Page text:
For this one I wanted to make something toddler friendly so I searched the web and found a nice castile soap recipe. I went with a 90% Olive Oil and 10% CO recipe. From my books and searching I know true castile is 100% OO but anything above 80% seems to carry the castile label. With my crockpot that I purchased for this there is a lot of surface area being cooked at once so I expected my batch to neutralize in around an hour and a half. It was actually neutral and vasoline like in a little over an hour. I had bought dinosaur silicone mold along with a few animal and small bar silicone molds. Mistake #1 was not trying to get the soap into the mold quicker. I slathered some into a dino mold and by the time I got my next spatula full of soap over it had already decided to harden up on. It didn’t fully harden but it was now pulling away from the mold every pass of the spatula. After about 30 mins of fussing, saying words I usually only use when working on cars, and fighting I had all the molds filled. I finally just said to heck with it and slathered a lot of soap into the mold filling it up to the edges of the silicone. My game plan was to simply cut them out into the shapes with an exacto knife after they came out of the mold. They were solid enough to pop out today with minimal hassle. I just am not “impressed” with the visual appearance of these. The molds were great I just find it hard to see how I can get the detail these molds present to appear in HP soap. Any tips on this (aside from banging it on the table it is silicone after all?.?.) I have a feeling this recipe would be ideal in a loaf setting. I think this type of soap might have issues taking to a detailed mold very well. Possibly might try this CP to have a more "pourable" mixture.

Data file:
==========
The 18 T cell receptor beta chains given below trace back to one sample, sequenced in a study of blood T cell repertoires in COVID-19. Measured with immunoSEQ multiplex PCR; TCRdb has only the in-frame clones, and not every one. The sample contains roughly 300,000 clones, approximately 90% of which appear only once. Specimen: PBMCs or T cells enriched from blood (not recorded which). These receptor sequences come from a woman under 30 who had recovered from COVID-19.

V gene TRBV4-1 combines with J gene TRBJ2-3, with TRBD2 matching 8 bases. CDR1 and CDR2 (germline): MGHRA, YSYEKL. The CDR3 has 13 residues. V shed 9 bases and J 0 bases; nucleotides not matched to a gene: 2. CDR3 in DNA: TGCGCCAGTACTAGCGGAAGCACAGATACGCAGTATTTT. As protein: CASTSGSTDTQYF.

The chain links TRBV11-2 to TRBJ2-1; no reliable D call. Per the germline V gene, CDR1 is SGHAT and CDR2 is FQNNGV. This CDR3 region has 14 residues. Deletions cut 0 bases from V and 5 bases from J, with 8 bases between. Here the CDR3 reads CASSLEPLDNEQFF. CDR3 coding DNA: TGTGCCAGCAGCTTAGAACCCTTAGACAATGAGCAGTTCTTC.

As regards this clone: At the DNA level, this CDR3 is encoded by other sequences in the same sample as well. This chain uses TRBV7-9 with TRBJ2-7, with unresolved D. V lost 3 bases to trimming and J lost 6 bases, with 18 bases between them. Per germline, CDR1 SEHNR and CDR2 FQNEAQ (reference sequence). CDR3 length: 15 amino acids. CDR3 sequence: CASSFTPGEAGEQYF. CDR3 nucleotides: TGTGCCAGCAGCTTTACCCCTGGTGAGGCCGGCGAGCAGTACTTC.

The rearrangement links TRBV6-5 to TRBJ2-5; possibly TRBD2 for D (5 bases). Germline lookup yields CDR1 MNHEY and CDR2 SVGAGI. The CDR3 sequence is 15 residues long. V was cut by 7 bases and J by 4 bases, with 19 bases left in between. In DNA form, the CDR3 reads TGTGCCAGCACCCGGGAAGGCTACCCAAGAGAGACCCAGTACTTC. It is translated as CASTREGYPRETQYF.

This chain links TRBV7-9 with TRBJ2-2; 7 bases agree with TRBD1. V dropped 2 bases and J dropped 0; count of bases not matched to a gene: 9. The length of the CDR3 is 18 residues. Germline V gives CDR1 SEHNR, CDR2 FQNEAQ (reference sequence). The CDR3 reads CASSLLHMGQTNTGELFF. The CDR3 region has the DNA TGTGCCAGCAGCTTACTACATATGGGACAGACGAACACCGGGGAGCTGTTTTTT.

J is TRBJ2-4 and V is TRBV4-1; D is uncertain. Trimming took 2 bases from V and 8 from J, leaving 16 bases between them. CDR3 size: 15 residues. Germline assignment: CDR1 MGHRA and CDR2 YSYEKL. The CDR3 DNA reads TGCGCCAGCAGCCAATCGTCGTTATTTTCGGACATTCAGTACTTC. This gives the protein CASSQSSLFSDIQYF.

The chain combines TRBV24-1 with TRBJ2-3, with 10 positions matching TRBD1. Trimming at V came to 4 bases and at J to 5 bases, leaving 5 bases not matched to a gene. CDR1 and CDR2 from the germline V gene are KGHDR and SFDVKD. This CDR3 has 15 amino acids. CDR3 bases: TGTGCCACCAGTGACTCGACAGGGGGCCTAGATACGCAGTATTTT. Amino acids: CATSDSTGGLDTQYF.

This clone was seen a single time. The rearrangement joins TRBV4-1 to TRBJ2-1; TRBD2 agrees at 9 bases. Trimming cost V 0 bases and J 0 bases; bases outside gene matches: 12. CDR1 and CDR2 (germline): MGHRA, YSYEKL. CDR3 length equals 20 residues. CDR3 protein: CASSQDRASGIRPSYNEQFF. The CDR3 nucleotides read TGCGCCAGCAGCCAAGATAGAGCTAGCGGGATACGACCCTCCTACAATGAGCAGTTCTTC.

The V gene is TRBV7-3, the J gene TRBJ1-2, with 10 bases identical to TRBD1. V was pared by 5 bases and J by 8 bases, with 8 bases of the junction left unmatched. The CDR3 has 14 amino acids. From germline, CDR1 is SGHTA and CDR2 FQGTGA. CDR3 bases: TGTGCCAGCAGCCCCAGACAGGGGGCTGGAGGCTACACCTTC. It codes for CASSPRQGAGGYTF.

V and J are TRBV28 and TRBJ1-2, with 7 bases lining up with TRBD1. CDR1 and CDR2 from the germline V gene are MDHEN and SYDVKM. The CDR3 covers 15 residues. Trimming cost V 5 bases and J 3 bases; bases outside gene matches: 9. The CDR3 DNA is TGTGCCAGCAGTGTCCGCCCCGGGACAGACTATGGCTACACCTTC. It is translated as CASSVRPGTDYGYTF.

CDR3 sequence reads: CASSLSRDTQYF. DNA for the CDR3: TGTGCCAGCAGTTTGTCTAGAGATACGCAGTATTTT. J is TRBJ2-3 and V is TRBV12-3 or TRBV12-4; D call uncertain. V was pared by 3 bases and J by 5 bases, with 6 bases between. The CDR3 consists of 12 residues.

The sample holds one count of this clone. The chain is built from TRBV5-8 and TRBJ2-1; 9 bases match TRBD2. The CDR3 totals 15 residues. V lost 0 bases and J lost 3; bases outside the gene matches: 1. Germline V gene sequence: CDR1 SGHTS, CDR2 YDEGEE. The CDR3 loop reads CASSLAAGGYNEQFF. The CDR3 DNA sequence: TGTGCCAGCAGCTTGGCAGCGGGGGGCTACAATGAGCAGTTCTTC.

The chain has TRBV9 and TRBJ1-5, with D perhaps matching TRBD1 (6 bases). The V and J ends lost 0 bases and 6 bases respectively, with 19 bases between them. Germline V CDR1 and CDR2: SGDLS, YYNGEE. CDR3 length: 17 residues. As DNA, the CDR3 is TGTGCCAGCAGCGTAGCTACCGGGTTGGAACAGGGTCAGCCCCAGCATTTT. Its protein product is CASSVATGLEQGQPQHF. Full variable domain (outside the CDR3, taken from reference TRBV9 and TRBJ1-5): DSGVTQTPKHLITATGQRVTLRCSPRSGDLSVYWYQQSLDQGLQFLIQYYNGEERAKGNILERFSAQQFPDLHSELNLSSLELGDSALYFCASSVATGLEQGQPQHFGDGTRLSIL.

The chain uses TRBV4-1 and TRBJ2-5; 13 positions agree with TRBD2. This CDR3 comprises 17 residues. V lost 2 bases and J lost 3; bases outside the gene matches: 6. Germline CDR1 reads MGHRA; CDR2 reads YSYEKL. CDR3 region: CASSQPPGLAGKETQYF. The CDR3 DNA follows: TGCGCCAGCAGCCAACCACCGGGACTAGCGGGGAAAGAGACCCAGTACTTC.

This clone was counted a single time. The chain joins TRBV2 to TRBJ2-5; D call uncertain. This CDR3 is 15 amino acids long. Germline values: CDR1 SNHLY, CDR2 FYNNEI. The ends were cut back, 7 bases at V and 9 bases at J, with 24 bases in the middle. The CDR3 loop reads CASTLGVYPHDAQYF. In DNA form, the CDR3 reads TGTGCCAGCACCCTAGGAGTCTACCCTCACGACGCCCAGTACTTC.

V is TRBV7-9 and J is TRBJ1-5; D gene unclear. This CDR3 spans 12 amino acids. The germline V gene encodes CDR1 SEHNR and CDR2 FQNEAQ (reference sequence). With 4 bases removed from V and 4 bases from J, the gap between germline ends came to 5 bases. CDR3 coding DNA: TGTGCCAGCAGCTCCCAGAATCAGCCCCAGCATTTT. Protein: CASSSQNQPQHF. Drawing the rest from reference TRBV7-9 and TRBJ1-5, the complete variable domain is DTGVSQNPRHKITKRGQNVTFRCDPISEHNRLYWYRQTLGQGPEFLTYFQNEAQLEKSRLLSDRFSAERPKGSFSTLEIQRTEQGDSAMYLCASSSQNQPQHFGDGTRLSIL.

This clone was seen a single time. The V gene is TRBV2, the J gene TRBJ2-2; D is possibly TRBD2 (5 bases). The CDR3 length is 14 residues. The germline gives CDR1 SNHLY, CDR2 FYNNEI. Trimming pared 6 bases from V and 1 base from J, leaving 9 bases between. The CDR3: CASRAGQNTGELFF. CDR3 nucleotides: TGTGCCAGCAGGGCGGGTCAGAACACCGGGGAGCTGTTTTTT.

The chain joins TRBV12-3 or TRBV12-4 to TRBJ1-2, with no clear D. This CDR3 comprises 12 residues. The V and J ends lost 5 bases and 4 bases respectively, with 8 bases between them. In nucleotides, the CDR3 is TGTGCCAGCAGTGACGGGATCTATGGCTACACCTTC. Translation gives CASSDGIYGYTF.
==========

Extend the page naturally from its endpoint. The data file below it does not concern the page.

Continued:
Last batch was another beer soap using an NC native Amber Ale. Same ratios used as the Saison beer soap. Again it sat 3 days to go flat and I encountered the same issues with the lye clumping and solidifying as I did previously. Again crushing it up worked fine. This thing separated in the crockpot in about 15 mins, came back together and was thick mashed potato in about 30 mins. It was vasoline stage in another 10 mins or so but was not neutral. This was my issue I believe. It took another 30 in the vasoline stage to go neutral. Even with the top on, it was drying out and I had a clumpy mess on my hands going into my 2lb silicone loaf mold. I struggled for about 20 mins trying to form this into a load but I could still see some pockets through the mold. I covered it to try and apply some pressure overnight to get rid of as much air as I could. This am it fell right out of the mold. The top and bottom were fairly crumbly. I said what the heck and started cutting. Crumbling stopped and I have some fairly decent bars. Still a few misshapen bottoms due to air pockets but nothing I cant trim if it bothered me that bad. I took a sample bar and used it this am. Smells very similar to the Saison bars but I added some paprika to try and redden it up to minimal avail. I think it was just to clumpy to disperse evenly.